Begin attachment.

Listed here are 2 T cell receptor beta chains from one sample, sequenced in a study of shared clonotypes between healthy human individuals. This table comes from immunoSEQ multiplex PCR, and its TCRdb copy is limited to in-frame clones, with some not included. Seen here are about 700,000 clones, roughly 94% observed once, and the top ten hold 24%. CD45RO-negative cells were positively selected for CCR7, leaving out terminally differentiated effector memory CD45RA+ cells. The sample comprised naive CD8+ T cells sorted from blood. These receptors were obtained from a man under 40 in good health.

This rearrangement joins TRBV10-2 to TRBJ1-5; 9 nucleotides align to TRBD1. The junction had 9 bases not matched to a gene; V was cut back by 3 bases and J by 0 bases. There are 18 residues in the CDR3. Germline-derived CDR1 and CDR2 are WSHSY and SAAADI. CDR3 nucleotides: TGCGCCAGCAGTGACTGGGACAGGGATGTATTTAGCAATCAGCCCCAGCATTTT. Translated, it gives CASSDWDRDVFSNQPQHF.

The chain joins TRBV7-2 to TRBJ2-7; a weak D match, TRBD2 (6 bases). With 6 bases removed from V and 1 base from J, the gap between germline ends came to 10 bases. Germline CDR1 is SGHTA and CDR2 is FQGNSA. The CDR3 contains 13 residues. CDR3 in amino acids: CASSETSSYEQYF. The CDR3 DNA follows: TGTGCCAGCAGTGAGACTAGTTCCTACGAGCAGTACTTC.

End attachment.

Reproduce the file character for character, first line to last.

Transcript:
Listed here are 2 T cell receptor beta chains from one sample, sequenced in a study of shared clonotypes between healthy human individuals. This table comes from immunoSEQ multiplex PCR, and its TCRdb copy is limited to in-frame clones, with some not included. Seen here are about 700,000 clones, roughly 94% observed once, and the top ten hold 24%. CD45RO-negative cells were positively selected for CCR7, leaving out terminally differentiated effector memory CD45RA+ cells. The sample comprised naive CD8+ T cells sorted from blood. These receptors were obtained from a man under 40 in good health.

This rearrangement joins TRBV10-2 to TRBJ1-5; 9 nucleotides align to TRBD1. The junction had 9 bases not matched to a gene; V was cut back by 3 bases and J by 0 bases. There are 18 residues in the CDR3. Germline-derived CDR1 and CDR2 are WSHSY and SAAADI. CDR3 nucleotides: TGCGCCAGCAGTGACTGGGACAGGGATGTATTTAGCAATCAGCCCCAGCATTTT. Translated, it gives CASSDWDRDVFSNQPQHF.

The chain joins TRBV7-2 to TRBJ2-7; a weak D match, TRBD2 (6 bases). With 6 bases removed from V and 1 base from J, the gap between germline ends came to 10 bases. Germline CDR1 is SGHTA and CDR2 is FQGNSA. The CDR3 contains 13 residues. CDR3 in amino acids: CASSETSSYEQYF. The CDR3 DNA follows: TGTGCCAGCAGTGAGACTAGTTCCTACGAGCAGTACTTC.